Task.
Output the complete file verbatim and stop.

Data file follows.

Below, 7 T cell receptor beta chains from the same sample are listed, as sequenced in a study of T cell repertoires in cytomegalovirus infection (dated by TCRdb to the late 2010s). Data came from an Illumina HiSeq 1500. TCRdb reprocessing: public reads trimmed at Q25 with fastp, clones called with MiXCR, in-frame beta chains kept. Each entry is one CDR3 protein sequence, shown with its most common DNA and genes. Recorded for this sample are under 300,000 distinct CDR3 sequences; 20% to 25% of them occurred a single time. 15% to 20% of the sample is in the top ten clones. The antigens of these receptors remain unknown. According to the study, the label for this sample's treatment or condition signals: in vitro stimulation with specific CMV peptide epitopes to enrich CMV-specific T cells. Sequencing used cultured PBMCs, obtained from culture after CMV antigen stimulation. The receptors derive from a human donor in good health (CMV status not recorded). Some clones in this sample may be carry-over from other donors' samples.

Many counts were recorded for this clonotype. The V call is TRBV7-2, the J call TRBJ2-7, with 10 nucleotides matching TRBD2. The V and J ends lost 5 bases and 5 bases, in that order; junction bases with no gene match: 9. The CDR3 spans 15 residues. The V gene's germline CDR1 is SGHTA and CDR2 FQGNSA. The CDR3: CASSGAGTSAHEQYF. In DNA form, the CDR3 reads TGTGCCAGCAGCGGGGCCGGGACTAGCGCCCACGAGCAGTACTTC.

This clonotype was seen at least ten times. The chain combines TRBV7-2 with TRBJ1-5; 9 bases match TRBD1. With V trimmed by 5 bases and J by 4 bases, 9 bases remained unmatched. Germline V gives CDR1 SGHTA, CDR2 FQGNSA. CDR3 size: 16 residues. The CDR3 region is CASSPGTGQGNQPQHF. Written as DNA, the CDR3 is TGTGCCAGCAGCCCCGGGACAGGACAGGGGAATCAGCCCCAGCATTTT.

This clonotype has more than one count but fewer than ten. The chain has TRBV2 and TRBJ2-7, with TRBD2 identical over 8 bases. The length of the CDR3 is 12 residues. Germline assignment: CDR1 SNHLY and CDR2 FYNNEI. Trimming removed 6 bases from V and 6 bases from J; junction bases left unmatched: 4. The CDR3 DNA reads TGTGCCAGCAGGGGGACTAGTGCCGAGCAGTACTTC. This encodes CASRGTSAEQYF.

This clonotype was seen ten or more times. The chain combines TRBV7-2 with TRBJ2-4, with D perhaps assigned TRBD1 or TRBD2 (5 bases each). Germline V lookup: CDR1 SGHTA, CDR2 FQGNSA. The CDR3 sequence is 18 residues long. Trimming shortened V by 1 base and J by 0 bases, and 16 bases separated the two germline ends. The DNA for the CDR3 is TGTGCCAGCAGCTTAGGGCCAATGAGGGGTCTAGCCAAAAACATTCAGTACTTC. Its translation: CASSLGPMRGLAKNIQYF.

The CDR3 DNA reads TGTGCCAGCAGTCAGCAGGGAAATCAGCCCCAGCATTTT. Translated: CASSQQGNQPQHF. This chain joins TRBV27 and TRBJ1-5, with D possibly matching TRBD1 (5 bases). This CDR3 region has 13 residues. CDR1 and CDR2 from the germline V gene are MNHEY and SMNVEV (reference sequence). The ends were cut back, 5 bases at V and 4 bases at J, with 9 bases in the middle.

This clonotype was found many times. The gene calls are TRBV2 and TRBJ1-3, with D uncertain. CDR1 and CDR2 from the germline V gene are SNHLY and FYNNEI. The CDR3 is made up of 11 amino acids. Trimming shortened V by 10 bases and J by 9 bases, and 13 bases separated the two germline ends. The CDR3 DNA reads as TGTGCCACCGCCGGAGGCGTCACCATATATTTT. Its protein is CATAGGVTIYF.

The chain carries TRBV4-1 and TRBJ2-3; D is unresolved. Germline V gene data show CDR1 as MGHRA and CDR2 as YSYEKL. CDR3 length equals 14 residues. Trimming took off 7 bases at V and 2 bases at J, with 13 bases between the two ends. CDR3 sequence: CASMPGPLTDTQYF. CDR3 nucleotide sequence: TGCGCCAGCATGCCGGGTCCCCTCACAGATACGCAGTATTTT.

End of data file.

Below, 7 T cell receptor beta chains from the same sample are listed, as sequenced in a study of T cell repertoires in cytomegalovirus infection (dated by TCRdb to the late 2010s). Data came from an Illumina HiSeq 1500. TCRdb reprocessing: public reads trimmed at Q25 with fastp, clones called with MiXCR, in-frame beta chains kept. Each entry is one CDR3 protein sequence, shown with its most common DNA and genes. Recorded for this sample are under 300,000 distinct CDR3 sequences; 20% to 25% of them occurred a single time. 15% to 20% of the sample is in the top ten clones. The antigens of these receptors remain unknown. According to the study, the label for this sample's treatment or condition signals: in vitro stimulation with specific CMV peptide epitopes to enrich CMV-specific T cells. Sequencing used cultured PBMCs, obtained from culture after CMV antigen stimulation. The receptors derive from a human donor in good health (CMV status not recorded). Some clones in this sample may be carry-over from other donors' samples.

Many counts were recorded for this clonotype. The V call is TRBV7-2, the J call TRBJ2-7, with 10 nucleotides matching TRBD2. The V and J ends lost 5 bases and 5 bases, in that order; junction bases with no gene match: 9. The CDR3 spans 15 residues. The V gene's germline CDR1 is SGHTA and CDR2 FQGNSA. The CDR3: CASSGAGTSAHEQYF. In DNA form, the CDR3 reads TGTGCCAGCAGCGGGGCCGGGACTAGCGCCCACGAGCAGTACTTC.

This clonotype was seen at least ten times. The chain combines TRBV7-2 with TRBJ1-5; 9 bases match TRBD1. With V trimmed by 5 bases and J by 4 bases, 9 bases remained unmatched. Germline V gives CDR1 SGHTA, CDR2 FQGNSA. CDR3 size: 16 residues. The CDR3 region is CASSPGTGQGNQPQHF. Written as DNA, the CDR3 is TGTGCCAGCAGCCCCGGGACAGGACAGGGGAATCAGCCCCAGCATTTT.

This clonotype has more than one count but fewer than ten. The chain has TRBV2 and TRBJ2-7, with TRBD2 identical over 8 bases. The length of the CDR3 is 12 residues. Germline assignment: CDR1 SNHLY and CDR2 FYNNEI. Trimming removed 6 bases from V and 6 bases from J; junction bases left unmatched: 4. The CDR3 DNA reads TGTGCCAGCAGGGGGACTAGTGCCGAGCAGTACTTC. This encodes CASRGTSAEQYF.

This clonotype was seen ten or more times. The chain combines TRBV7-2 with TRBJ2-4, with D perhaps assigned TRBD1 or TRBD2 (5 bases each). Germline V lookup: CDR1 SGHTA, CDR2 FQGNSA. The CDR3 sequence is 18 residues long. Trimming shortened V by 1 base and J by 0 bases, and 16 bases separated the two germline ends. The DNA for the CDR3 is TGTGCCAGCAGCTTAGGGCCAATGAGGGGTCTAGCCAAAAACATTCAGTACTTC. Its translation: CASSLGPMRGLAKNIQYF.

The CDR3 DNA reads TGTGCCAGCAGTCAGCAGGGAAATCAGCCCCAGCATTTT. Translated: CASSQQGNQPQHF. This chain joins TRBV27 and TRBJ1-5, with D possibly matching TRBD1 (5 bases). This CDR3 region has 13 residues. CDR1 and CDR2 from the germline V gene are MNHEY and SMNVEV (reference sequence). The ends were cut back, 5 bases at V and 4 bases at J, with 9 bases in the middle.

This clonotype was found many times. The gene calls are TRBV2 and TRBJ1-3, with D uncertain. CDR1 and CDR2 from the germline V gene are SNHLY and FYNNEI. The CDR3 is made up of 11 amino acids. Trimming shortened V by 10 bases and J by 9 bases, and 13 bases separated the two germline ends. The CDR3 DNA reads as TGTGCCACCGCCGGAGGCGTCACCATATATTTT. Its protein is CATAGGVTIYF.

The chain carries TRBV4-1 and TRBJ2-3; D is unresolved. Germline V gene data show CDR1 as MGHRA and CDR2 as YSYEKL. CDR3 length equals 14 residues. Trimming took off 7 bases at V and 2 bases at J, with 13 bases between the two ends. CDR3 sequence: CASMPGPLTDTQYF. CDR3 nucleotide sequence: TGCGCCAGCATGCCGGGTCCCCTCACAGATACGCAGTATTTT.